Which Joe gave his name to ‘sloppy joes’? We look at five interesting sandwiches and their lexical origins.
Extremely.‘if I was so all-fired bright why did I have to keep learning this same thing over and over?’
- ‘I was noting again the weird way in which the American press has done such a fine job reporting the scandal, and then turned around and done such an all-fired atrocious job analyzing the scandal.’
- ‘The guy fails to explain how he can get articles like this published if Rome is so all-fired authoritarian and violent.’
- ‘Bryce, if you're so all-fired hot about people not being childless, carry them yourself.’
- ‘I think I have a purpose to being here, as all-fired cheesy as that sounds.’
- ‘Well, maybe he should practice what he preaches, if it makes him so all-fired happy.’
- ‘So before I go spouting off about bishops full of sound and fury, signifying nothing, I think I should give them time and stop being so all-fired distrustful.’
- ‘But then, of course, it becomes all-fired difficult to explain why you think certain things should matter to everybody.’
- ‘If you're after being so all-fired concerned about ‘good’ and ‘evil,’ then why not do something about it and be done with it?!’
- ‘Calling your hero ‘The Man Without Fear’ doesn't really mean much when the audience can't clearly see what's supposed to be so all-fired frightening.’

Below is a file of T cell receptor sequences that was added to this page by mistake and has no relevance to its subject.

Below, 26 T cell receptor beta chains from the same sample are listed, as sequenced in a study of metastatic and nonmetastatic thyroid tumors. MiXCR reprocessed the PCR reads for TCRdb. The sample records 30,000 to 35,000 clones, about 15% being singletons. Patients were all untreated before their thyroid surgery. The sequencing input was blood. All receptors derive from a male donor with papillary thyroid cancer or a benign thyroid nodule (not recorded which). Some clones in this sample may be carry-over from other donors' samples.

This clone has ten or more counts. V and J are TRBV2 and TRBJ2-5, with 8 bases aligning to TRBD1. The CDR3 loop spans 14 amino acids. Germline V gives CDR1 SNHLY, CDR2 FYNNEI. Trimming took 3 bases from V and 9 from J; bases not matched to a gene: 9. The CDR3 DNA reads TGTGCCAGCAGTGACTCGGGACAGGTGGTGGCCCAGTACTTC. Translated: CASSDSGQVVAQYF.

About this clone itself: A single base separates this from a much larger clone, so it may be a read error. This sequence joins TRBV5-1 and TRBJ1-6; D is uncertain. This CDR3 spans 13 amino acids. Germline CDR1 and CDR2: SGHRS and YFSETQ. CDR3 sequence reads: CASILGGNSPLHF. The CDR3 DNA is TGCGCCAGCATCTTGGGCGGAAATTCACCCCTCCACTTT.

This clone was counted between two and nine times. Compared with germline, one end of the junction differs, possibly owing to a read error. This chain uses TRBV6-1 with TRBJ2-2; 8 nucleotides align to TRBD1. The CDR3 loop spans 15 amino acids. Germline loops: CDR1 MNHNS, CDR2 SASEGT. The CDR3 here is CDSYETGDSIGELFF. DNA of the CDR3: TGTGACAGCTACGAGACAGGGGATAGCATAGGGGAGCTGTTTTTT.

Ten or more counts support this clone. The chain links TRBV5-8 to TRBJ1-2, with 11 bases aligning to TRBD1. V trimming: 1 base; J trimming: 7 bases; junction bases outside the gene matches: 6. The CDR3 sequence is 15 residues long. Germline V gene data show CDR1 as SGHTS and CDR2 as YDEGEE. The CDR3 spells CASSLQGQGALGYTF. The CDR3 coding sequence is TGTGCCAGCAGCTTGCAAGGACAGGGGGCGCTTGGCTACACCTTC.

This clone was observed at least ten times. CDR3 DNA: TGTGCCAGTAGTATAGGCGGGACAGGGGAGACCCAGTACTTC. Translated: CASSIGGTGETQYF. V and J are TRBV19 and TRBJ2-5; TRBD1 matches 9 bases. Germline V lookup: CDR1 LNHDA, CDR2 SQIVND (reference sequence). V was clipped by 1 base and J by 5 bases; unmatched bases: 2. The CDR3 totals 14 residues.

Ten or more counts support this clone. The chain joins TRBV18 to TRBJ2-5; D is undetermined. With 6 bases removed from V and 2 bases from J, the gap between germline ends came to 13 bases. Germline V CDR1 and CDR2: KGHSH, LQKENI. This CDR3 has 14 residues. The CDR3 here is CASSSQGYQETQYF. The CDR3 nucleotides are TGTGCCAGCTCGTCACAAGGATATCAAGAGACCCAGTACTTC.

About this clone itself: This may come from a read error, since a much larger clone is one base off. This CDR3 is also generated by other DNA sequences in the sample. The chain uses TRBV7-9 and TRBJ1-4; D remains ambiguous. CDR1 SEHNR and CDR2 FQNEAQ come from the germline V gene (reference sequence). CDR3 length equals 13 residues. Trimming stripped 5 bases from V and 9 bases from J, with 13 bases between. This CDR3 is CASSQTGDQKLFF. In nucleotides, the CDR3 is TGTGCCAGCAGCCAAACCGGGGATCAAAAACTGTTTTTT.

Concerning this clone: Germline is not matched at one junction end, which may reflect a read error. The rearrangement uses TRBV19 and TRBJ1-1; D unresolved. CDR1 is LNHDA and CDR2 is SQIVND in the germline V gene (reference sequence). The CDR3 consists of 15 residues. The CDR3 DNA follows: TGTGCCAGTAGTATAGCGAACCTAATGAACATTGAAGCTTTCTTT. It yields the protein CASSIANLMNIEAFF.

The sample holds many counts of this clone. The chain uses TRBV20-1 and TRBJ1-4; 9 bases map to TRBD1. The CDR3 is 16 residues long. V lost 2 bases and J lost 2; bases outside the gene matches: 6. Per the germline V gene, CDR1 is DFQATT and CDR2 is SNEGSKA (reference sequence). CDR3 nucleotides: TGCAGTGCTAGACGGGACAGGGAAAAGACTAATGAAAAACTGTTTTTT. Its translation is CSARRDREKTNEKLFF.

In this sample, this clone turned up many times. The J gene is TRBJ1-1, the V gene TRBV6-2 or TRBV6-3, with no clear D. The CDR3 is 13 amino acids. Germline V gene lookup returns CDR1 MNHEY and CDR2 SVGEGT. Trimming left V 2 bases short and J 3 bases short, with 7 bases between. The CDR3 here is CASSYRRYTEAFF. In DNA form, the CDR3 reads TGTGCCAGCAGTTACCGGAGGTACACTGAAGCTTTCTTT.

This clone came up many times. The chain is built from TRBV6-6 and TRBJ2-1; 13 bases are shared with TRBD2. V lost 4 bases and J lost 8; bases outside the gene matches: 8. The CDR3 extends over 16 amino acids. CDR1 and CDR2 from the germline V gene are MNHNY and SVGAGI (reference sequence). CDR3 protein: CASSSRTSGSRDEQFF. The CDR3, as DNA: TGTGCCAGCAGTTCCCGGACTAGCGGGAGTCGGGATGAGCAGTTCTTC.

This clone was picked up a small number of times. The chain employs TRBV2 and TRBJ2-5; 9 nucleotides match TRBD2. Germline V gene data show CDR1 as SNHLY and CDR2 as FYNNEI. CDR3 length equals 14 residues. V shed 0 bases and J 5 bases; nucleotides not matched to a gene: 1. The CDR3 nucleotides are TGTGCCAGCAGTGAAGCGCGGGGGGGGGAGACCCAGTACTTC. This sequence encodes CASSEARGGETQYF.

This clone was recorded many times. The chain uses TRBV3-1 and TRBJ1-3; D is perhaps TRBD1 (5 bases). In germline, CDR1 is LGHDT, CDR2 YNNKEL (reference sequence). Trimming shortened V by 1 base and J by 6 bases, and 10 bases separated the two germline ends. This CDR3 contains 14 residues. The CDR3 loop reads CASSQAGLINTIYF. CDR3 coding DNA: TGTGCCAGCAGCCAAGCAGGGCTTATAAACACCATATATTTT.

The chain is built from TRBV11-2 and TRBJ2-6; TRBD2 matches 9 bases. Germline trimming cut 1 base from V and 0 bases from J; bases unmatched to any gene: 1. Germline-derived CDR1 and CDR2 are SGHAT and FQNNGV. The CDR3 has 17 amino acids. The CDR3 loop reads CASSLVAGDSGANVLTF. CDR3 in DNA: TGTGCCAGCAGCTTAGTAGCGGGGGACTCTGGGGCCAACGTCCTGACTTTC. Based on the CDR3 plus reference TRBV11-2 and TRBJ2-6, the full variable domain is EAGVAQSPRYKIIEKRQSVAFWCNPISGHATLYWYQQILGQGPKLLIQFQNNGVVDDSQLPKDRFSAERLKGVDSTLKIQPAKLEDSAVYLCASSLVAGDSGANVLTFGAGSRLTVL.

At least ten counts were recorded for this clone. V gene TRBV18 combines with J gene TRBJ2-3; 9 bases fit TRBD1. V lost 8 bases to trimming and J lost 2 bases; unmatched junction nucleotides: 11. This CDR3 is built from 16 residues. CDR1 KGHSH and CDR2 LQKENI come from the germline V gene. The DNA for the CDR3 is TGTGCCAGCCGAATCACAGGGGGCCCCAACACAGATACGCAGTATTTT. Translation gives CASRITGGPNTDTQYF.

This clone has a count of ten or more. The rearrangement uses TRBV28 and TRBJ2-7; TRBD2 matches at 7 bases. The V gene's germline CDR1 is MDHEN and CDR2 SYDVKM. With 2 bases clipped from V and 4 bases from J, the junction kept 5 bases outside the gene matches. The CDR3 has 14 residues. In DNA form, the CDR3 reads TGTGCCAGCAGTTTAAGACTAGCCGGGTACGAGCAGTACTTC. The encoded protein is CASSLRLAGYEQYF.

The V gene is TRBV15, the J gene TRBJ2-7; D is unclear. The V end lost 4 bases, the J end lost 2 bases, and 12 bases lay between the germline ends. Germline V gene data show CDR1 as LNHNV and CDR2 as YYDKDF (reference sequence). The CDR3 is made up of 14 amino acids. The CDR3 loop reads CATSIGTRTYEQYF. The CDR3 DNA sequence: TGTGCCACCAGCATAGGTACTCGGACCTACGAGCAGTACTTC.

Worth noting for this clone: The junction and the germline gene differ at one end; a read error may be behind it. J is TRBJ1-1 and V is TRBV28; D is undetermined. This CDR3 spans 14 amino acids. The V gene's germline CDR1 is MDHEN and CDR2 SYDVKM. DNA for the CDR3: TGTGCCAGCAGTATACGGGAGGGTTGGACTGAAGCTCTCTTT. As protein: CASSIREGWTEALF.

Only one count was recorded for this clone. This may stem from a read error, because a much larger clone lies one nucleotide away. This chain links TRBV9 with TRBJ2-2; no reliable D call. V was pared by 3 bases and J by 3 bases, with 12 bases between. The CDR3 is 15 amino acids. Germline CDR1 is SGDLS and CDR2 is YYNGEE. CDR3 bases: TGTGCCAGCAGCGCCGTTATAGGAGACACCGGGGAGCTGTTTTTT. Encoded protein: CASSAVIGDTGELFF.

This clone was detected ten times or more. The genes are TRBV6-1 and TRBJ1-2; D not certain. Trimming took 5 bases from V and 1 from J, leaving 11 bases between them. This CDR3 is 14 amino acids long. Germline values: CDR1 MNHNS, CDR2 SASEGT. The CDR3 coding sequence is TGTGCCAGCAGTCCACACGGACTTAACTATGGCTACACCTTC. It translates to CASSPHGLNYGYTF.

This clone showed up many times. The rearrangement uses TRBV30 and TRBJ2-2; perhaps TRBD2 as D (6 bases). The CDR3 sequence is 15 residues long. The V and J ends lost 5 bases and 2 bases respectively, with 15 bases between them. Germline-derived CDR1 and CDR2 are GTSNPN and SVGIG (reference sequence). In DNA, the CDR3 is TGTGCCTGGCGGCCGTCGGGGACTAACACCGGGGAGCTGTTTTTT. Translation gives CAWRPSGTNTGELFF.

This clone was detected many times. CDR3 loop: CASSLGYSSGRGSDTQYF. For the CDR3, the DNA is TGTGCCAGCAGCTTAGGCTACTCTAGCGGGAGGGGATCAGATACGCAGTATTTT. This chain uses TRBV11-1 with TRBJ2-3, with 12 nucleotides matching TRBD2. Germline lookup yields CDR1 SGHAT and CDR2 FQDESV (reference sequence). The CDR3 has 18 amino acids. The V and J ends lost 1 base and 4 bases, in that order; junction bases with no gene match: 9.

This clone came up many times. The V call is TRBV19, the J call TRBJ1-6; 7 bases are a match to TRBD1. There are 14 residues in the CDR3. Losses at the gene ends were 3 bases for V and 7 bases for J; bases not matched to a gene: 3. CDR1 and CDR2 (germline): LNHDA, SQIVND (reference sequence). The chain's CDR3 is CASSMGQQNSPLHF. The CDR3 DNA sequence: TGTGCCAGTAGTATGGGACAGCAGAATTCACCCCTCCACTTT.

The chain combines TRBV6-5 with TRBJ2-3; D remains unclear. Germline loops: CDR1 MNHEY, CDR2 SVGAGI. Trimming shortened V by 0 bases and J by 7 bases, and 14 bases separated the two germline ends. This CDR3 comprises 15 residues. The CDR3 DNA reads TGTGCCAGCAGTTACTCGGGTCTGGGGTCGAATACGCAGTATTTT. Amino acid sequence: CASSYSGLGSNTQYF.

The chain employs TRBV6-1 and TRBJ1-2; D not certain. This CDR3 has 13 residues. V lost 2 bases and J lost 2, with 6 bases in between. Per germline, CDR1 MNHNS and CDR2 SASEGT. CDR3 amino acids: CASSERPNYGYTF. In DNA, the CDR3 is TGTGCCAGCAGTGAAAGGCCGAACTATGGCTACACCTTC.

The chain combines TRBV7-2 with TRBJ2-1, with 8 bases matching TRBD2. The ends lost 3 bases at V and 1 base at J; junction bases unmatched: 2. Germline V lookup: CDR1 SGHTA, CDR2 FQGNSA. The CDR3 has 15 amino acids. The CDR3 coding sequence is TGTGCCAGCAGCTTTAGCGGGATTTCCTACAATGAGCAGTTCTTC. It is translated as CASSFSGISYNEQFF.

- ‘So this is the real reason your daddy is so all-fired interested in getting rid of him.’
Extreme.‘we were in such an all-fired hurry to get there’
- ‘You remember, we were in such an all-fired hurry to get there, that we couldn't wait until the United Nations actually completed their search for weapons of mass destruction.’
- ‘Being in a huge rush to condemn can be, shall we say, an all-fired source of trouble when we stand before the pearly gates.’
- ‘You're the one who's in an all-fired hurry this morning.’
- ‘If we had been in an all-fired hurry, we too would have abandoned our order and moved to another vendor.’
We take a look at several popular, though confusing, punctuation marks.
From Afghanistan to Zimbabwe, discover surprising and intriguing language facts from around the globe.
The definitions of ‘buddy’ and ‘bro’ in the OED have recently been revised. We explore their history and increase in popularity.